how to avoidind multisourcing on signal

Discussion in 'VHDL' started by yogesh malekar, Apr 5, 2014.

  1. How to avoi multisourcing on the signal,and bad synchronois descrption
    yogesh malekar, Apr 5, 2014
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  2. Anybody give me vhdl program for non restoring division algorithm
    To burn it on cpld working on 4 MHZ
    yogesh malekar, Apr 5, 2014
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  3. yogesh malekar

    KJ Guest

    Perhaps by asking someone other than you to write the code.
    KJ, Apr 5, 2014
  4. Am Samstag, 5. April 2014 21:20:15 UTC+2 schrieb yogesh malekar:
    The best way is avoid it during code writing. Second best solution is to detect such issues as fast as possible.

    Multisourcing can be detected during compile of code, if you use no resolved signal types (only std_ulogic or std_ulogic_vector).
    So if you use only unresolved type you know if code can be simulated, it has no multisourcing at all.

    For bad synchronous description you could identify all clock domain crosings (CDC) by hand and verify their correct handling. Alternative spend money in license for tools to help in identifying and verifying of CDC.

    regards Thomas
    Thomas Stanka, Apr 7, 2014
  5. yogesh malekar

    GaborSzakacs Guest

    "multi-source" happens when you drive (assign) a signal in more than
    one process. Don't do that for synthesis.

    "bad synchronous description" is a term used by Xilinx to tell you that
    your sequential logic does not match a standard flip-flop template. To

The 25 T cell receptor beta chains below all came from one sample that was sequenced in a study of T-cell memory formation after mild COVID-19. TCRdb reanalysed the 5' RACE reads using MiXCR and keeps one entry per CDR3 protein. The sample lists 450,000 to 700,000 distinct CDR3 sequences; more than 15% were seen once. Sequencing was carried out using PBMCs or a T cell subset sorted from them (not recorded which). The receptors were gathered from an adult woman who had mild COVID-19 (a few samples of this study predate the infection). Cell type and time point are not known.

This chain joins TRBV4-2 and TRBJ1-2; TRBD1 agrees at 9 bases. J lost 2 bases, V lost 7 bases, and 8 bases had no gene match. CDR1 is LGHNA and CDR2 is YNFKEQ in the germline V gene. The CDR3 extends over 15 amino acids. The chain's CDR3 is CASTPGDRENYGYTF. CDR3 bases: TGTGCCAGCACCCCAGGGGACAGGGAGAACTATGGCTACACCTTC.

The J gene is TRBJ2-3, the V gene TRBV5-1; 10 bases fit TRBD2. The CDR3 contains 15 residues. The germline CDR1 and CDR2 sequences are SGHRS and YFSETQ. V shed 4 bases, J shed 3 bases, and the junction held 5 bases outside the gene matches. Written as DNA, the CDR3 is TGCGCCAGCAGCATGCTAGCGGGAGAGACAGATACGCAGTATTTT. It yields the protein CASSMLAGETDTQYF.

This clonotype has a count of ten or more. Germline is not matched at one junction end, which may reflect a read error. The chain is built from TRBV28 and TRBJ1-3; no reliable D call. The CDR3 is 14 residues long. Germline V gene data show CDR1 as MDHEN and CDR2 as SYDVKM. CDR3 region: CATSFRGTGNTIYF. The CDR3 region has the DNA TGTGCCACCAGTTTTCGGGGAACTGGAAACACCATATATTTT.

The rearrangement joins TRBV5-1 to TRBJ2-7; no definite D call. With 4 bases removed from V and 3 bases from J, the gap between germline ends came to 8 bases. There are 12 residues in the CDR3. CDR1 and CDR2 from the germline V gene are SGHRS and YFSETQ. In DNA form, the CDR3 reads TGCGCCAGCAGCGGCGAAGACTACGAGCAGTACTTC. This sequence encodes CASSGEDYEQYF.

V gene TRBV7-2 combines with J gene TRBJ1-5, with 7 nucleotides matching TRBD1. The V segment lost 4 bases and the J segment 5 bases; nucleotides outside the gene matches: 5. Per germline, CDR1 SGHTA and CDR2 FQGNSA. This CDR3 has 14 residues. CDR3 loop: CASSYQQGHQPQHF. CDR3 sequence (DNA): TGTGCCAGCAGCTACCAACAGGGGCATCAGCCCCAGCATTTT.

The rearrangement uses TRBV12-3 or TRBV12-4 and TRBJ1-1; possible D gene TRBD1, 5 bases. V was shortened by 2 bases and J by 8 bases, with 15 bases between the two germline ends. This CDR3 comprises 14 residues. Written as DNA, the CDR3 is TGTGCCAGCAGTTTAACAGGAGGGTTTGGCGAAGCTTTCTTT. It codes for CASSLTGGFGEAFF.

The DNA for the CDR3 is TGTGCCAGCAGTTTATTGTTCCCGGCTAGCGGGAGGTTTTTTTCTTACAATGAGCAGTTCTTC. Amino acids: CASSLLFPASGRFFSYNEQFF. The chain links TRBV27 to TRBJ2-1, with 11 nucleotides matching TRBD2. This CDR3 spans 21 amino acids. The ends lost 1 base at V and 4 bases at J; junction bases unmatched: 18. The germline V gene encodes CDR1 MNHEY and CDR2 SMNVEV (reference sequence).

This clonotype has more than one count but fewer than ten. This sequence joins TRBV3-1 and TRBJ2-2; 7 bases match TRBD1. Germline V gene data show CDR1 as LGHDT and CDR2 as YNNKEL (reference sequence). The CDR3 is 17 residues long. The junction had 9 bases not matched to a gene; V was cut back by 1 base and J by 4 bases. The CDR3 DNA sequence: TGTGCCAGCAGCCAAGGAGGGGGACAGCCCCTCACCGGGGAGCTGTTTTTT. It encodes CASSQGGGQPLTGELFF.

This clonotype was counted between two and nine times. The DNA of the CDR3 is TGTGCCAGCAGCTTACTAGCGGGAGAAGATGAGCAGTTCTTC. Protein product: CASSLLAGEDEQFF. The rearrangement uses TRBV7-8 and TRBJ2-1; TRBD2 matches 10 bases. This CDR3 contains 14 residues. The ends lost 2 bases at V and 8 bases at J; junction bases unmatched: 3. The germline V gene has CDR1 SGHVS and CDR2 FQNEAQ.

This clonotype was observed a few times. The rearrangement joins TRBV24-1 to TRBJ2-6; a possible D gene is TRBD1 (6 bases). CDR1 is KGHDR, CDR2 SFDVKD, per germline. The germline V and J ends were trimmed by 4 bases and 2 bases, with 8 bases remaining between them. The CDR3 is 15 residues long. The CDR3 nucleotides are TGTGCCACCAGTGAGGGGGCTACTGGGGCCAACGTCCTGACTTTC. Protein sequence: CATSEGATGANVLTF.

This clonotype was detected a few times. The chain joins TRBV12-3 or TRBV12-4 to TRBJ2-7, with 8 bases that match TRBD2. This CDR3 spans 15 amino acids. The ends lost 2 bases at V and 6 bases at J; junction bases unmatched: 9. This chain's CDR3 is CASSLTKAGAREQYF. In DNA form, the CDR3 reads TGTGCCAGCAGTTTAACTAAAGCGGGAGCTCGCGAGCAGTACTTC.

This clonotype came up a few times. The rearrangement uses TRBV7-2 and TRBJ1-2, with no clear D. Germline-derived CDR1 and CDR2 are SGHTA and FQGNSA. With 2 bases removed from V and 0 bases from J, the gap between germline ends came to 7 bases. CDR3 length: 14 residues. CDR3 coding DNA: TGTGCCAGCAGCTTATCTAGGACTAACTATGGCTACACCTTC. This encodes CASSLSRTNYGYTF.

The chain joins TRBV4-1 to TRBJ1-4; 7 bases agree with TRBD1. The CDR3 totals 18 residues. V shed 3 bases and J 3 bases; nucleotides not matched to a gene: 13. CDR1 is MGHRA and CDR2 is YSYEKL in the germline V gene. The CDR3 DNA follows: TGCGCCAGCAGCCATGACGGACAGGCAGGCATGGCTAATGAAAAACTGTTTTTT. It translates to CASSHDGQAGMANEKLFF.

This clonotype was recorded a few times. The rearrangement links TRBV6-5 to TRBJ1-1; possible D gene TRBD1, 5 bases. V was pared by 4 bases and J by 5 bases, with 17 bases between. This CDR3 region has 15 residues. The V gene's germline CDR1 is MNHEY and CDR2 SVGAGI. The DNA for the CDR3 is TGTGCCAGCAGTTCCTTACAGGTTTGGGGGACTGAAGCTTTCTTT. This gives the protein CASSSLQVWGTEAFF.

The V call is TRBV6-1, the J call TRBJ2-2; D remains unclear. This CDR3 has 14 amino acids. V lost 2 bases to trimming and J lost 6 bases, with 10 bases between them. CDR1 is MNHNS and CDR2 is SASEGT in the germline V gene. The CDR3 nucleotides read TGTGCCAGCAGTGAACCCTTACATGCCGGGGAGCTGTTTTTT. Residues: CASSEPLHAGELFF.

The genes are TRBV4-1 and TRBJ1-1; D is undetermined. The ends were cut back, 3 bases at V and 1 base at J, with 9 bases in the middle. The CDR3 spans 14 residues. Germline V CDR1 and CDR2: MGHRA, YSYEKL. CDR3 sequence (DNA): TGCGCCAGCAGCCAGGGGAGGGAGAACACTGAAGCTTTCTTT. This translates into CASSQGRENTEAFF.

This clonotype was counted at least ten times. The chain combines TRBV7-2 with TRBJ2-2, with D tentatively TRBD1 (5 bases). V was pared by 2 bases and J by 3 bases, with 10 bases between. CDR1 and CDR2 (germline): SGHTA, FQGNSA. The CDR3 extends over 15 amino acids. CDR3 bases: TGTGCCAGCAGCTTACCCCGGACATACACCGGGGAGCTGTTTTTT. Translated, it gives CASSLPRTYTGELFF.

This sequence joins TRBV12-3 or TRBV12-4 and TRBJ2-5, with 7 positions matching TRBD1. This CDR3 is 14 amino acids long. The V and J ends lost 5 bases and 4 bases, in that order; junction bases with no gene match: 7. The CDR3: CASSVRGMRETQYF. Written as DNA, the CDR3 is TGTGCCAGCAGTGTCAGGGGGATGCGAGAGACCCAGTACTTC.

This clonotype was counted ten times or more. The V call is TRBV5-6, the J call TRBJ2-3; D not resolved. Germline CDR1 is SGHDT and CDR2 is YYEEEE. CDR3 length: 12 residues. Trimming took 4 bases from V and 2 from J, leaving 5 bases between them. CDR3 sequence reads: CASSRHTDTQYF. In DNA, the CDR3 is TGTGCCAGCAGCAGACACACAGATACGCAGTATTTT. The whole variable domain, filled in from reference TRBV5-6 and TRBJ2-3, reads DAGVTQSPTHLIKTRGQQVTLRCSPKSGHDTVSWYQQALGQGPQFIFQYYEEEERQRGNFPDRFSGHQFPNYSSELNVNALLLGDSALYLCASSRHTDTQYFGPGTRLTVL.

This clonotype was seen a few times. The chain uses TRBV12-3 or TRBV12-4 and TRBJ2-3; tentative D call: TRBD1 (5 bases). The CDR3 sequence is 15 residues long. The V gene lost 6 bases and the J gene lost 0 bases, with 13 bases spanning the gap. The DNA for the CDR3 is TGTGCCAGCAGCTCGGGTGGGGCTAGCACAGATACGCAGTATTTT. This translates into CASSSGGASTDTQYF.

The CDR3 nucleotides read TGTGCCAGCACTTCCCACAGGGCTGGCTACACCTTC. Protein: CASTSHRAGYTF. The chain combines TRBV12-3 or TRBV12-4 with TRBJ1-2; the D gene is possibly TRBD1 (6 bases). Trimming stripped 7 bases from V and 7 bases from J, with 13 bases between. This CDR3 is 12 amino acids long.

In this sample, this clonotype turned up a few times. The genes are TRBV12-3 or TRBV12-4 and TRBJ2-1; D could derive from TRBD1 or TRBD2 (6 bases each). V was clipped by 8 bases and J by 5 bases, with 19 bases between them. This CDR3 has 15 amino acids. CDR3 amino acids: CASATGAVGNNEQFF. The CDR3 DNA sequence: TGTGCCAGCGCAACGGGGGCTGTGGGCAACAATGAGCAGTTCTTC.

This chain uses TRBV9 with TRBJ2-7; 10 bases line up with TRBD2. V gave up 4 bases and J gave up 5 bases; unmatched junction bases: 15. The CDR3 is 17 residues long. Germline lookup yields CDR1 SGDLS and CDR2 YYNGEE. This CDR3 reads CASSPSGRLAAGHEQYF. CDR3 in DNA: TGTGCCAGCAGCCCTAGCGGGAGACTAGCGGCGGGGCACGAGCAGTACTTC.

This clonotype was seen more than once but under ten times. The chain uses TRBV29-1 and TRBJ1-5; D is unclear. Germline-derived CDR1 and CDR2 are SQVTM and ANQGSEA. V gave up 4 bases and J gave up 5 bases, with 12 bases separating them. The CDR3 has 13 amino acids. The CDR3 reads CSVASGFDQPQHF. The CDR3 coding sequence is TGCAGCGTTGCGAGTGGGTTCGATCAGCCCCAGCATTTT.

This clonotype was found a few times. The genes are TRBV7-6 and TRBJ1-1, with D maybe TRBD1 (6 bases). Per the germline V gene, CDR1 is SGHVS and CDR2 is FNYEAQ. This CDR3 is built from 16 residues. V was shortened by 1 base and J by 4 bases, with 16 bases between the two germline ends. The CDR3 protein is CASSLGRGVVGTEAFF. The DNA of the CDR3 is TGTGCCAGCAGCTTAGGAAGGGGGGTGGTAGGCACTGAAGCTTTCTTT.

avoid that use the language templates to see what the synthesis tools
    expect. For xilinx this is available in the GUI (light bulb icon) as
    well as in the XST user guide.
    GaborSzakacs, Apr 7, 2014
  6. yogesh malekar

    Daniel Kho Guest

    Yes, like Gabor said, "multi-source" is a term used when you have multiple drivers to a signal. If you don't intend to have multiple sources for a signal (which is the case for most designs), I recommend the use of the unresolved VHDL types, such as std_ulogic, std_ulogic_vector, or unresolved_unsigned. By declaring signals to be unresolved, and if you accidentally drive them from multiple sources, your simulator must give you an error.

    OTOH, if you use resolved types, your simulator will automatically resolve the value of the signal as a function of all the input drivers (resolution function).

    However, most synthesis tools (those that I know of) don't honour this though. They still give you an error even for a resolved signal and doesn't automatically resolve the signal based on some function of its inputs. But simulators are very strict in this sense.

    Daniel Kho, Apr 8, 2014
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